Davis makes one last stop in Quincy before primary voters head to polls in tightly-contested 15th District race

Rodney Davis in Madison Park

Rodney Davis, a Republican candidate for the 15th Congressional District, speaks to members of the media during a visit to Quincy's Madison Park on Monday afternoon. | David Adam

QUINCY — Rodney Davis said he believes former President Donald Trump got “bad advice” regarding his endorsement of Mary Miller, who he’s running against in the Republican primary for the 15th District.

Trump called Miller ‘a fearless America First patriot” before he introduced her during Saturday’s “Save America!” rally at the Adams County Fairgrounds in Mendon. Davis said Monday afternoon during a quick campaign stop at Madison Park that he’s not running away from his record of working with Trump and his administration.

“I’m the only member of Congress in this race who actually worked with (former) President Trump when he was president,” Davis said. “I helped write the Trump tax cuts. I helped craft a student loan repayment bill. That’s now a law that the President signed into law. It’s a voluntary private sector approach, rather than this left wing crap you hear out of Bernie Sanders and Elizabeth Warren about expunging debt. 

“I’ve actually passed, with President Trump’s help because he signed them into law, ideas that are conservative, that are private sector based, that are voluntary. Washington, D.C., should not be the only level of government where America expects a dysfunction. You don’t expect it at your city level, you don’t expect it at the county, and you certainly don’t expect it at the state. We shouldn’t expect it in Washington. We need people with experience who are going to stick by our core values and principles.”

Davis, 52, is a Taylorville native. He is serving his fifth term in Congress representing the 13th District. but now he is running against Miller in the re-drawn 15th District.

Davis said he didn’t get to watch the rally in Mendon.

“I was glad (Trump) was talking about his record,” he said. “(Trump) deserves all the credit for appointing three justices who overturned Roe v. Wade, something I never thought would happen in my lifetime. The leaked draft (of Justice Sam Alito’s opinion), that should be a criminal charge. But in the end, it didn’t change much, which I was excited for, especially being 100% pro-life like I am.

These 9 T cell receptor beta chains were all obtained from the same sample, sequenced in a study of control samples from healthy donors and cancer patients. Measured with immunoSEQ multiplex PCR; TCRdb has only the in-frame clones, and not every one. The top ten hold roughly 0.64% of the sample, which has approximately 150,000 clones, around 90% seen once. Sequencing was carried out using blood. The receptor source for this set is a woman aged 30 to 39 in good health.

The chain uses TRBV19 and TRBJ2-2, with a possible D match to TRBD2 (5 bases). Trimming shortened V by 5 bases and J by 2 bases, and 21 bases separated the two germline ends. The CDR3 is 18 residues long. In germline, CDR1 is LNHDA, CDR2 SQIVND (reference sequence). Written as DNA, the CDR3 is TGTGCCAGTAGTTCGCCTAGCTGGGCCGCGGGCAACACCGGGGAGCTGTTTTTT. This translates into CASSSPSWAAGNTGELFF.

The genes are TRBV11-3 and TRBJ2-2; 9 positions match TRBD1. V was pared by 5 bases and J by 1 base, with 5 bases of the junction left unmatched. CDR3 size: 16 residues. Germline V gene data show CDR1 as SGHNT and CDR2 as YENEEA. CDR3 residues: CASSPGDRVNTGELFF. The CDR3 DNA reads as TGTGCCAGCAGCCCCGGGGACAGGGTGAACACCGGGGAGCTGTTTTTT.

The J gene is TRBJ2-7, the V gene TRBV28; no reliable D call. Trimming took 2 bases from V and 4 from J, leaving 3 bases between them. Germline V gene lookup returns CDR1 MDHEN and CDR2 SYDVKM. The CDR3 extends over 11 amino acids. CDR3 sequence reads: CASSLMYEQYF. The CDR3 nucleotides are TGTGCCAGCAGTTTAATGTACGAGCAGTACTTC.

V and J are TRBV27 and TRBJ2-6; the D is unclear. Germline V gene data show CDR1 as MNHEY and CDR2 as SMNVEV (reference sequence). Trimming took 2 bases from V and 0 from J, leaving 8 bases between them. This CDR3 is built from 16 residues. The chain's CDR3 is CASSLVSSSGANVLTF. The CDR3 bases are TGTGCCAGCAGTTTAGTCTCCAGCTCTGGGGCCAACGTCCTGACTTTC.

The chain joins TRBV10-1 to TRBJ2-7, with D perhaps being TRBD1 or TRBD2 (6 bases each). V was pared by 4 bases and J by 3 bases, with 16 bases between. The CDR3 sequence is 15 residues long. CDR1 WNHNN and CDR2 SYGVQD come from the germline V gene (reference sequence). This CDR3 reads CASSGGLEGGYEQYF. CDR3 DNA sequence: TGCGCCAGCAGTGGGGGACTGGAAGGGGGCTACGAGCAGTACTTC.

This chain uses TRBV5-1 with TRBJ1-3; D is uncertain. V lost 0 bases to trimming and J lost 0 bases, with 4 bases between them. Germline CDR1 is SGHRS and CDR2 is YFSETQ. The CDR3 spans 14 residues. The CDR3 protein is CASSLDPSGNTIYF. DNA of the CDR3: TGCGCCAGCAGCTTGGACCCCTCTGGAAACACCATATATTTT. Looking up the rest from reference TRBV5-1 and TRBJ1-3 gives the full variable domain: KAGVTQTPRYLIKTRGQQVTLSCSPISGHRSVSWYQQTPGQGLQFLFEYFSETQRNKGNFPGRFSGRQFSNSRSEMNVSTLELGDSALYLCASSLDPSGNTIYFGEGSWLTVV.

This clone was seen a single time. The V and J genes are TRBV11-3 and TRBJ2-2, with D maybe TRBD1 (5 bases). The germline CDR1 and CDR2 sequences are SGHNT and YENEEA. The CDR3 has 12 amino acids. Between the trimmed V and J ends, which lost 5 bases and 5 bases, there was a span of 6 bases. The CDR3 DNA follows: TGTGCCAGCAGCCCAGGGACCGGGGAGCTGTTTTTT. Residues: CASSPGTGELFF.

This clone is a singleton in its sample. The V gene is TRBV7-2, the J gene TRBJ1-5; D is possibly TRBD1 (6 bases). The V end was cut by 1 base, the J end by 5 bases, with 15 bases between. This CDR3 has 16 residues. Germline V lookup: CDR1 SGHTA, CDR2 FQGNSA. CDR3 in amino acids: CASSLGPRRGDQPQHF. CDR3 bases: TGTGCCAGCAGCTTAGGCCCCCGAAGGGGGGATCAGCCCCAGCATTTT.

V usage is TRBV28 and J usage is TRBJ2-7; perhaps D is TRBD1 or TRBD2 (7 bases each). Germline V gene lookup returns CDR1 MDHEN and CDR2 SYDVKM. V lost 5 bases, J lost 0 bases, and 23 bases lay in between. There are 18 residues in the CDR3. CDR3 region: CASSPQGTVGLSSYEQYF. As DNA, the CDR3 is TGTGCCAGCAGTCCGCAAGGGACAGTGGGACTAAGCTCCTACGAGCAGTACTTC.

“Unfortunately, though, nothing’s going to change in Illinois, because we have Democrats like (Gov.) JB Pritzker and those who run the General Assembly who have even allowed your tax dollars to go toward abortions. Most Americans don’t even support that policy, but Democrats in Illinois do. That’s why it’s so important to elect pro-life Republicans up and down the ticket and take away their stronghold here in the state.”

Other topics Davis addressed on Monday were:

  • His support of Kevin McCarthy, House minority leader, as Speaker of the House. 
  • Using “the laws we already have” to charge people for crimes and use of illegal firearms.
  • The importance of electing “strong prosecutors” throughout the state.

Miller told the people in attendance in Mendon on Saturday that she was “running against a RINO (Republican in Name Only) named Rodney Davis, who has betrayed conservatives.”

Davis says he’ll stand behind his record.

“I stand up for our core values and conservative principles,” he said. “I’ve got a 100 percent pro-life voting record. I didn’t know you could get higher than 100 percent. I’ve got a lifetime A rating with the NRA (National Rifle Association), and I’ve been endorsed in every general election I’ve ever run by the NRA. I’m a proud supporter of the Second Amendment.”

A poll commissioned last week by the Illinoize political newsletter gives Davis 38 percent of the vote and Miller 35 percent, with 27 percent of Republican primary voters still undecided. A separate survey from Republican polling firm Cygnal shows Miller getting 44.6 percent of the vote and Davis 40.1 percent, with 15 percent still on the fence.

Davis was in Decatur and Jacksonville earlier Monday and was headed to Springfield. He says he’ll travel to Lincoln and Elkhart on Tuesday before heading to his hometown to watch the results.

“We’re expecting a great night,” he said. “I’m so proud of the team we put together. Our team has already knocked on 125,000 doors. We’re ready for tomorrow, but the key is you’ve got to get out and vote. … I need your vote. You want common sense in Washington to continue? Then I need your vote.”

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